"I find it basically unpardonable that Congress is not going to provide funds to take care of our soldiers and sailors who put their lives on the line for their country," says Martin Foil, a member of the center's board of directors. "It blows my imagination."

The Brain Injury Center, devoted to treating and understanding war-related brain injuries, has received more money each year of the war---from $6.5M in fiscal 2001 to $14M last eyar. Spokespersons for the appropriations committees in both chambers day cuts were due to a tight budget this year.

***It shouldn't effect our troops! Bottom line! End of debate!

"Honestly, they would have loved to have funded it, but there was just so many priorities," says Jenny Manley, spokeswoman for the Senate Appropriations Committee. "They don't have any flexibility in such a tight fiscal year."

George Zitnay, co-founder of the center, testified before a Seante subcommittee in May that body armor saves troops caught in blasts but leaves many with brain damage. "Traumatic brain injury is the signature of the war on terrorism," he testified.

Zitnay asked for $19M, and 34 Democratic and six Republican members of Congress signed a letter endorsing the budget request.

Look at the numbers up above and tell me who it is that cares about these troops. THE DEMOCRATS!

The House of Representatives approved its version of the spending bill on June 20. A vote in the Senate is pending.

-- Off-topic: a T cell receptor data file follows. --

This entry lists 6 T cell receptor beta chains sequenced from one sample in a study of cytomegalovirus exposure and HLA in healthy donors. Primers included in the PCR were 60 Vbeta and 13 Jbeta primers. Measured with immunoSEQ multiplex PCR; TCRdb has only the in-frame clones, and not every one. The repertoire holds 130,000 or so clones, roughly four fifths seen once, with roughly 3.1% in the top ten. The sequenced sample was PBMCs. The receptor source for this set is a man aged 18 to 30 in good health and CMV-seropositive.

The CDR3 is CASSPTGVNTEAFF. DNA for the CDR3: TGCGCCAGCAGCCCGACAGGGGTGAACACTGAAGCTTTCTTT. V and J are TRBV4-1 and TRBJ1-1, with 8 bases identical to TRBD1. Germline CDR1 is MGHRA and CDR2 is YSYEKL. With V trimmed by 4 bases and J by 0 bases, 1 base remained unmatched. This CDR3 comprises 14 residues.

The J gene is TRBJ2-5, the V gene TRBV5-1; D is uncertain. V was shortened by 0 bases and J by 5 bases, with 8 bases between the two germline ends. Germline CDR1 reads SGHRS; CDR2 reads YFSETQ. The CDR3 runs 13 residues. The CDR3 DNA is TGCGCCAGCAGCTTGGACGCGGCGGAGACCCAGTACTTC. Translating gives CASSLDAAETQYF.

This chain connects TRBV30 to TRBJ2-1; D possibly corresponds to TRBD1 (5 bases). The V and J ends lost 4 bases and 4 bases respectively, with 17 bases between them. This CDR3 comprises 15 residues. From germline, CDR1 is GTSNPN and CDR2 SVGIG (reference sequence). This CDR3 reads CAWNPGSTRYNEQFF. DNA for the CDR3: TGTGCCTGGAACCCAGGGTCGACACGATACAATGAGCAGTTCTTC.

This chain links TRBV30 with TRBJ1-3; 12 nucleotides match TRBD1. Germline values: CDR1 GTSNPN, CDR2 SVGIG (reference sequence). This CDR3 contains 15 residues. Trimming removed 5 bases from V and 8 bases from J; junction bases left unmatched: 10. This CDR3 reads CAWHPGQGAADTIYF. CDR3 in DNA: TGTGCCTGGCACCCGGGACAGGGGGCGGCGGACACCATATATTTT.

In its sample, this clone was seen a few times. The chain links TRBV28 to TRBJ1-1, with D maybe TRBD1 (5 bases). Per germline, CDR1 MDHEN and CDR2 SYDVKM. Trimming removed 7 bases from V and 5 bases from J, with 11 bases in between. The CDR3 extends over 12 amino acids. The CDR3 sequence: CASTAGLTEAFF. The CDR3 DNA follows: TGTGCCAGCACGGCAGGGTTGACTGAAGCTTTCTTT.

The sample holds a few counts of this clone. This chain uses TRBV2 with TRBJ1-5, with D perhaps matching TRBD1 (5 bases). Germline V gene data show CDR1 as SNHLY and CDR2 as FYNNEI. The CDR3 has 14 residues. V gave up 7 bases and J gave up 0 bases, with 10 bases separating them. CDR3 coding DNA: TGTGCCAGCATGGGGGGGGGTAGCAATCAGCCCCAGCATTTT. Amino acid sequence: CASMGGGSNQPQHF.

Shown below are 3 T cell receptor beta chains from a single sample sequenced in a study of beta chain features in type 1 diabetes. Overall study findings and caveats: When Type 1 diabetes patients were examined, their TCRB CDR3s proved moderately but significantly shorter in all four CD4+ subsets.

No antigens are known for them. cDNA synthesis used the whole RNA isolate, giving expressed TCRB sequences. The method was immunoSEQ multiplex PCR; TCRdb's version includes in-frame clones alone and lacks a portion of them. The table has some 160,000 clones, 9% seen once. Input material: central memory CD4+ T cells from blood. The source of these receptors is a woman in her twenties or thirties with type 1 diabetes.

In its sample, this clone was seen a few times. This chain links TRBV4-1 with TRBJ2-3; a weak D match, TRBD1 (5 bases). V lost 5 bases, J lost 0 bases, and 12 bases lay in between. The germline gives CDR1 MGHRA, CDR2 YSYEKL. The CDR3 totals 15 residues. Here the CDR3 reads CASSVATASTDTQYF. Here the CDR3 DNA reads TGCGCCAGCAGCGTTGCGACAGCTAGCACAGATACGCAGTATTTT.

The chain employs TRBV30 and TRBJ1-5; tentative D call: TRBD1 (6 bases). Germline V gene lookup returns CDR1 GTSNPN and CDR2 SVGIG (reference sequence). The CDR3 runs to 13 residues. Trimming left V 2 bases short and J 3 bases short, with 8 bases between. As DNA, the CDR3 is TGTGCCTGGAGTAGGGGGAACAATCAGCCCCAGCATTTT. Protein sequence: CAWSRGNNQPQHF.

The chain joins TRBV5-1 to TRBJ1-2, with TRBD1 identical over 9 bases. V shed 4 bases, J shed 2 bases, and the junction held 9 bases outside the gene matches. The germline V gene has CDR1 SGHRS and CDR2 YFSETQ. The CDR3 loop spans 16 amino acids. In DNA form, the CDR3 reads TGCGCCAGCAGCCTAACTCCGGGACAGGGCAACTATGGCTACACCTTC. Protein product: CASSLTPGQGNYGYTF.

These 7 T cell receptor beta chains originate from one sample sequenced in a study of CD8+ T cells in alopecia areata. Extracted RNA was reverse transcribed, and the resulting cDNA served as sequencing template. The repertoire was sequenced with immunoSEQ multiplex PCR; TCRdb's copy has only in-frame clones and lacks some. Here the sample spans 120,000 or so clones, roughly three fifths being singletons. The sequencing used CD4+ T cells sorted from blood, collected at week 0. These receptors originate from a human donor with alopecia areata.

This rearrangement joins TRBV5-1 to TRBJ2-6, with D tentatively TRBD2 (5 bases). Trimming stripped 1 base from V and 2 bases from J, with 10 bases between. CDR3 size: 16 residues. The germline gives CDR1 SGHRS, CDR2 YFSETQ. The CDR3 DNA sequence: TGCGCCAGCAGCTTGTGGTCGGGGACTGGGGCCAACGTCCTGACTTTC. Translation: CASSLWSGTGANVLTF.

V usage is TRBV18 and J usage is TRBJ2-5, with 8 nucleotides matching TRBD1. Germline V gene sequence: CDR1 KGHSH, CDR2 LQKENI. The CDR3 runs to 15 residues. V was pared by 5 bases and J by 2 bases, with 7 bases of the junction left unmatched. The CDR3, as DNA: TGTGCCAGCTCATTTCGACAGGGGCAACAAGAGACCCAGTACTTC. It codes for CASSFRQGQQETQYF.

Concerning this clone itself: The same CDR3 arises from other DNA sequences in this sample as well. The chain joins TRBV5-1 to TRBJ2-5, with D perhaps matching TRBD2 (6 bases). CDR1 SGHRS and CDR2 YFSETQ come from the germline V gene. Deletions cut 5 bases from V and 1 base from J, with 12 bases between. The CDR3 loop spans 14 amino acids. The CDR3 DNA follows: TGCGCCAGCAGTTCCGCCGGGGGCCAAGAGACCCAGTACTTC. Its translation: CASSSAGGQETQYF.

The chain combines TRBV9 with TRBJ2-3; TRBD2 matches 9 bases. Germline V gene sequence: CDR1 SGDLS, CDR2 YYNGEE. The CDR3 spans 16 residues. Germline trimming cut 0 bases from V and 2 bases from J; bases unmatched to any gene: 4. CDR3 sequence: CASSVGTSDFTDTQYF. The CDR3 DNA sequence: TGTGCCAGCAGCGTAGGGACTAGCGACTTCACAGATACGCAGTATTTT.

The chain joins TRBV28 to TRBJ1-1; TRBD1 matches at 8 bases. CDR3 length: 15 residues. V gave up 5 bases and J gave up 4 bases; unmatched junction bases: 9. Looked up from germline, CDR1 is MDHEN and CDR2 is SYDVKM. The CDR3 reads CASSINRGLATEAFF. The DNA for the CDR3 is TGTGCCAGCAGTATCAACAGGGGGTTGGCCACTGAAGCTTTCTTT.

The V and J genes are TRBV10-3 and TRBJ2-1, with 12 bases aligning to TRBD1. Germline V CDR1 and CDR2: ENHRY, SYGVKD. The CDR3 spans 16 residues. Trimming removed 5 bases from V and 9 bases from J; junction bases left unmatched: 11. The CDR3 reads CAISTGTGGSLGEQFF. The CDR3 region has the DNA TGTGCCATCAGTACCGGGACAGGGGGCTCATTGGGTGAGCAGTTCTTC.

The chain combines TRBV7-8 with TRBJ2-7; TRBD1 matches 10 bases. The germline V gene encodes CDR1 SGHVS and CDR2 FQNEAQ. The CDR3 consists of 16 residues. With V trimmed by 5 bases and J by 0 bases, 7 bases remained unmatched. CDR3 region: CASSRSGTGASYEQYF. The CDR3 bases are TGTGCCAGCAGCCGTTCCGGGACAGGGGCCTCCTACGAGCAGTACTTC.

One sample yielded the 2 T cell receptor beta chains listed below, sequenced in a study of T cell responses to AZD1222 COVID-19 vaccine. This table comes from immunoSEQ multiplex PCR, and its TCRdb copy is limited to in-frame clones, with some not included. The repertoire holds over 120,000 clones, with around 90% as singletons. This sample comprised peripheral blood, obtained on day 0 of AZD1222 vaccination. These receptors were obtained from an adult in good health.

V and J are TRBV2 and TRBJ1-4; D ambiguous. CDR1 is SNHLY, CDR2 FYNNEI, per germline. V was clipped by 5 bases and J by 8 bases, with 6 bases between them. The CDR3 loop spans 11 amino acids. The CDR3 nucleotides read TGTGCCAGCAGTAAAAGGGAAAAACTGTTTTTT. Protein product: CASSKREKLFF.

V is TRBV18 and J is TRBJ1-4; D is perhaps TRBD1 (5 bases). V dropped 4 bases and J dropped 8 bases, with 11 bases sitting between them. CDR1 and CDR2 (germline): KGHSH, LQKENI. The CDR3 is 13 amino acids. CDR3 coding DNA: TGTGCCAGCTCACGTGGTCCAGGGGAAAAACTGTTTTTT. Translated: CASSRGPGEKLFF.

Scientists at the center develop ways to diagnose and treat servicemembers who suffer brain damage. The work is done at seven military and Department of Veterans Affairs hospitals, including the center's headquarters at Walter Reed Army Medical Center in Washington, and one civilian treatment site.

The Senate has clashed with the Pentagon in recent months over a program to identify troops who have suffered mild to moderate brain injuries in Iraq from mortars, rocket-propelled grenades and roadside bombs---the most common weapons used by insurgents.

Preliminary research by the center shows that about 10% of all troops in Iraq, and up to 20% of front line infantry troops, suffer concussions during combat tours. Many experience headaches, disturbed sleep, memory loss and behavior issues after coming home, the research shows.

The center urged the Pentagon to screen all troops returning from Iraq in order to treat symptoms and create a database of brain injury victims. Scientists say multiple concussions can cause permanent brain damage.

The Pentagon so far has declined to do the screening and argues that more research is needed.

RISING UNEASE IN CONGRESS OVER IRAQ WAR

Washington---Signs this summer are pointing to an increasing unsettledness among Capitol Hill lawmakers---of both parties---over the war in Iraq and other U.S. activities pertaining to the war on terror.



USA Today
By Gail Russell Chaddock
The Christian Science Monitor
August 9, 2006


The unease was apparent even before Sen. Joe Lieberman, a strong backer of U.S. strategy on Iraq, took it on the chin Tuesday in Connecticut's Democratic primary. Important congressional votes related to the war on terror await lawmakers upon their return from their August recess, and many---especially those dismayed by Senator Lieberman's defeat---are using this month to calibrate the intensity of public sentiment on the Iraq conflict.